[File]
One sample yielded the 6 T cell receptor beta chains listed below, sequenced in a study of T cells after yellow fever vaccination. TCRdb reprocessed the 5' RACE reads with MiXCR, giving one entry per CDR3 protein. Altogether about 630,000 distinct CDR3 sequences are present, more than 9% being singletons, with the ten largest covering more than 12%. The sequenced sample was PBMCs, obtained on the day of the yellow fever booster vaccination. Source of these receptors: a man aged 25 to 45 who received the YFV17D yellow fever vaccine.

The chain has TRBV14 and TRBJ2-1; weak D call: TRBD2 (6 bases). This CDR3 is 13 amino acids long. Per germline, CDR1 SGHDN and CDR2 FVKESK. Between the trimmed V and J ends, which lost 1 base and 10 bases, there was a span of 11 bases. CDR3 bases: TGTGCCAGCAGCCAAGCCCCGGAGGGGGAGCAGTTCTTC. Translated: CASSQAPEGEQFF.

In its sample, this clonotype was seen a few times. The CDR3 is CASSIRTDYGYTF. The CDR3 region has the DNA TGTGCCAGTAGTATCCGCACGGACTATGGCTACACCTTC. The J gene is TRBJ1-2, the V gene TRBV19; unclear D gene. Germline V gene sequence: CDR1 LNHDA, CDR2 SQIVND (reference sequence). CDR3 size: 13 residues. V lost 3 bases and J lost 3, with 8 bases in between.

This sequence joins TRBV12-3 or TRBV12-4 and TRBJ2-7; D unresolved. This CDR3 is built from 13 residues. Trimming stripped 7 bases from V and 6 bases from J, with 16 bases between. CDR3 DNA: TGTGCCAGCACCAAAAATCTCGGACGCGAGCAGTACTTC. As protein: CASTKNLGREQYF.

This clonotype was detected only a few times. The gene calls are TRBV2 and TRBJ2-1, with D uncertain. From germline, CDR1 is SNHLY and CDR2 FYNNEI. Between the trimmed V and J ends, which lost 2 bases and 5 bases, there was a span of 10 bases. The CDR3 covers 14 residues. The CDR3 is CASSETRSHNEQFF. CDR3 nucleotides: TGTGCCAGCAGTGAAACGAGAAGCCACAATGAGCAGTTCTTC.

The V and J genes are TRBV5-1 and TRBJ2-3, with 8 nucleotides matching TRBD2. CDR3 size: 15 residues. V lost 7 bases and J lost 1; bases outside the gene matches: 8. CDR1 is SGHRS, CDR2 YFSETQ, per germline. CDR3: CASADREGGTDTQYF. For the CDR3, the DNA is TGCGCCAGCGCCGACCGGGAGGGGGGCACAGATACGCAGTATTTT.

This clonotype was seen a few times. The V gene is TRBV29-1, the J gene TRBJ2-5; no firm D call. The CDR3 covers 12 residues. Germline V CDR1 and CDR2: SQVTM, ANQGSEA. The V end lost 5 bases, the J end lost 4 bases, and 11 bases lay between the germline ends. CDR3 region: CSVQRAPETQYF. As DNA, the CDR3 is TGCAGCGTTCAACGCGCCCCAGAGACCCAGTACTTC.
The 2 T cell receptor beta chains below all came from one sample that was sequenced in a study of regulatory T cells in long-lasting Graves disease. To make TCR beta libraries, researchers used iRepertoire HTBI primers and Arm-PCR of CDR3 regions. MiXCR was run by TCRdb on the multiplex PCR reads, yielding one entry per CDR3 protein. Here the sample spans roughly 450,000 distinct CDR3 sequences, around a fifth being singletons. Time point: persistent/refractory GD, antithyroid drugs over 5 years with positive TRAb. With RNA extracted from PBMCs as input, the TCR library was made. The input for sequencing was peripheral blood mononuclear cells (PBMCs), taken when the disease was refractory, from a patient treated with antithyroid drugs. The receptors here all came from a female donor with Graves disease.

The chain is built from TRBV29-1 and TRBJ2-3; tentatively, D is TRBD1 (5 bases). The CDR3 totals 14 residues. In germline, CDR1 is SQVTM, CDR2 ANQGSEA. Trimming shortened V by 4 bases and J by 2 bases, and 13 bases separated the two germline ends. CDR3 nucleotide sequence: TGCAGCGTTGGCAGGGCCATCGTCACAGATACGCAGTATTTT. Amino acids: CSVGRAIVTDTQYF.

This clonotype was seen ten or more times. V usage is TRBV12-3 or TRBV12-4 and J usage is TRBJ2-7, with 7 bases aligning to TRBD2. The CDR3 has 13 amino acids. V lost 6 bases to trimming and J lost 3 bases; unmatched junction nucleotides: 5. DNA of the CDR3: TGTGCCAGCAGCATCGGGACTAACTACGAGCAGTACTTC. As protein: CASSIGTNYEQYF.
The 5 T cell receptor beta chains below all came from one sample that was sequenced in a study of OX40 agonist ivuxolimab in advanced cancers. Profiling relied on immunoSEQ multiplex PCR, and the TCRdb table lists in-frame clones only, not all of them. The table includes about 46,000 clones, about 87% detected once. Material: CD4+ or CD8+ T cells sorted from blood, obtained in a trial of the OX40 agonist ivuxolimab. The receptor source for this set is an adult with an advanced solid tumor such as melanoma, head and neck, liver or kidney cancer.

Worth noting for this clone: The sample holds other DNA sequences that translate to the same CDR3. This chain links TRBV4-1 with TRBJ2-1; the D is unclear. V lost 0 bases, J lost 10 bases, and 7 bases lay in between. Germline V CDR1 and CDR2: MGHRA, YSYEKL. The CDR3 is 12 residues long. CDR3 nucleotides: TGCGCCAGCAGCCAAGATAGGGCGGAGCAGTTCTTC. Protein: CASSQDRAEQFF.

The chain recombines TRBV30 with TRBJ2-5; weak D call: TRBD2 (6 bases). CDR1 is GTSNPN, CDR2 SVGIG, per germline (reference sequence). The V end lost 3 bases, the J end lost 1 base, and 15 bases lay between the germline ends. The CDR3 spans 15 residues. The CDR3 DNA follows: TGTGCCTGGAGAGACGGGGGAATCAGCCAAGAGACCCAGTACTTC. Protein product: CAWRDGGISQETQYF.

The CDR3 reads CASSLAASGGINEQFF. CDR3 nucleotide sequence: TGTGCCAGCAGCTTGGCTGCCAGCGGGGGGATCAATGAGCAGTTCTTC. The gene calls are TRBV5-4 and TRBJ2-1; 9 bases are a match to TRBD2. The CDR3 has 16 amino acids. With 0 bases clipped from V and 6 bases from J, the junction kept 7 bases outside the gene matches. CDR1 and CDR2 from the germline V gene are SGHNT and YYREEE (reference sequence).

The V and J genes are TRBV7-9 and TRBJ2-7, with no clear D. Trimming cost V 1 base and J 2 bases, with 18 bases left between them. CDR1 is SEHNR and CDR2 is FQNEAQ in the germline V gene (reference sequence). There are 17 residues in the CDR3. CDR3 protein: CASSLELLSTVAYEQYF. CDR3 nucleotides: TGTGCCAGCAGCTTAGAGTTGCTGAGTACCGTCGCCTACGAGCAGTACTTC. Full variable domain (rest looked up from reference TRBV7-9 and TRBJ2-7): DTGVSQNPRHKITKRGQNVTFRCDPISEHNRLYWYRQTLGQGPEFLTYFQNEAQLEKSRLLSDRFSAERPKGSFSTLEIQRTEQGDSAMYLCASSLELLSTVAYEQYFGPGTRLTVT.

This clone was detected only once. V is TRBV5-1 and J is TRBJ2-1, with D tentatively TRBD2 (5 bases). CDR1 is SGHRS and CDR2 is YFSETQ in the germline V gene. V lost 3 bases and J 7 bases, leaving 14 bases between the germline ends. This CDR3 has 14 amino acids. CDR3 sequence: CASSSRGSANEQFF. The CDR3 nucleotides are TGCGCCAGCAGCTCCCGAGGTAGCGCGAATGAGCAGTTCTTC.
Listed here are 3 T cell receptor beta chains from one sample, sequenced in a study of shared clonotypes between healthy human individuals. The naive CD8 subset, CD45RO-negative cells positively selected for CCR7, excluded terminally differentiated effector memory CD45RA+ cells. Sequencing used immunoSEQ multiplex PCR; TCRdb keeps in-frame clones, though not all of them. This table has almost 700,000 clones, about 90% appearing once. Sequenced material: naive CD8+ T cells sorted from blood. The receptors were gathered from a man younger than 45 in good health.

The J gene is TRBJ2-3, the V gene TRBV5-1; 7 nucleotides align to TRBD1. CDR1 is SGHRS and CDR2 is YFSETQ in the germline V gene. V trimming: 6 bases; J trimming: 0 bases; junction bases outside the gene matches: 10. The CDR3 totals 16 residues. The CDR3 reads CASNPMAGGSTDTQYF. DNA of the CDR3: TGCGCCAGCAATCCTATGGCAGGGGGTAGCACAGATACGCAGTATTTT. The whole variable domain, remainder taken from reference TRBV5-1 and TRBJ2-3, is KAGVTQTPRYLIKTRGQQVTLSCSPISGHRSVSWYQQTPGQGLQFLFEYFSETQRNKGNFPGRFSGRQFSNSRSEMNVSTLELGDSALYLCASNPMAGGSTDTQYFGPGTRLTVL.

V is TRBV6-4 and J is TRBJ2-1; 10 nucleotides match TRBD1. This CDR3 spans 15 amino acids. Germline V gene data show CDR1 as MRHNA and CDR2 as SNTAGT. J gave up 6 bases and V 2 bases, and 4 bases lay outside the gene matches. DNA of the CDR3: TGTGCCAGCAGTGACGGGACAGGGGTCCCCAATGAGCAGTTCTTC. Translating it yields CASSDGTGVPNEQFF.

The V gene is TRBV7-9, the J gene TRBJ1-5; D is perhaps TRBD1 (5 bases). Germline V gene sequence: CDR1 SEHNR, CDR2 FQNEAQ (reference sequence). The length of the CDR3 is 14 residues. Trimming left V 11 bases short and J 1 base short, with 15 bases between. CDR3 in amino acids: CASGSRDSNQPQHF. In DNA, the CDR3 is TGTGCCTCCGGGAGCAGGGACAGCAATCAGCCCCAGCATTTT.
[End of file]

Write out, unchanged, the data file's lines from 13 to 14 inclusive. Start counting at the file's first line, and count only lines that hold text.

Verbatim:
The chain recombines TRBV30 with TRBJ2-5; weak D call: TRBD2 (6 bases). CDR1 is GTSNPN, CDR2 SVGIG, per germline (reference sequence). The V end lost 3 bases, the J end lost 1 base, and 15 bases lay between the germline ends. The CDR3 spans 15 residues. The CDR3 DNA follows: TGTGCCTGGAGAGACGGGGGAATCAGCCAAGAGACCCAGTACTTC. Protein product: CAWRDGGISQETQYF.

The CDR3 reads CASSLAASGGINEQFF. CDR3 nucleotide sequence: TGTGCCAGCAGCTTGGCTGCCAGCGGGGGGATCAATGAGCAGTTCTTC. The gene calls are TRBV5-4 and TRBJ2-1; 9 bases are a match to TRBD2. The CDR3 has 16 amino acids. With 0 bases clipped from V and 6 bases from J, the junction kept 7 bases outside the gene matches. CDR1 and CDR2 from the germline V gene are SGHNT and YYREEE (reference sequence).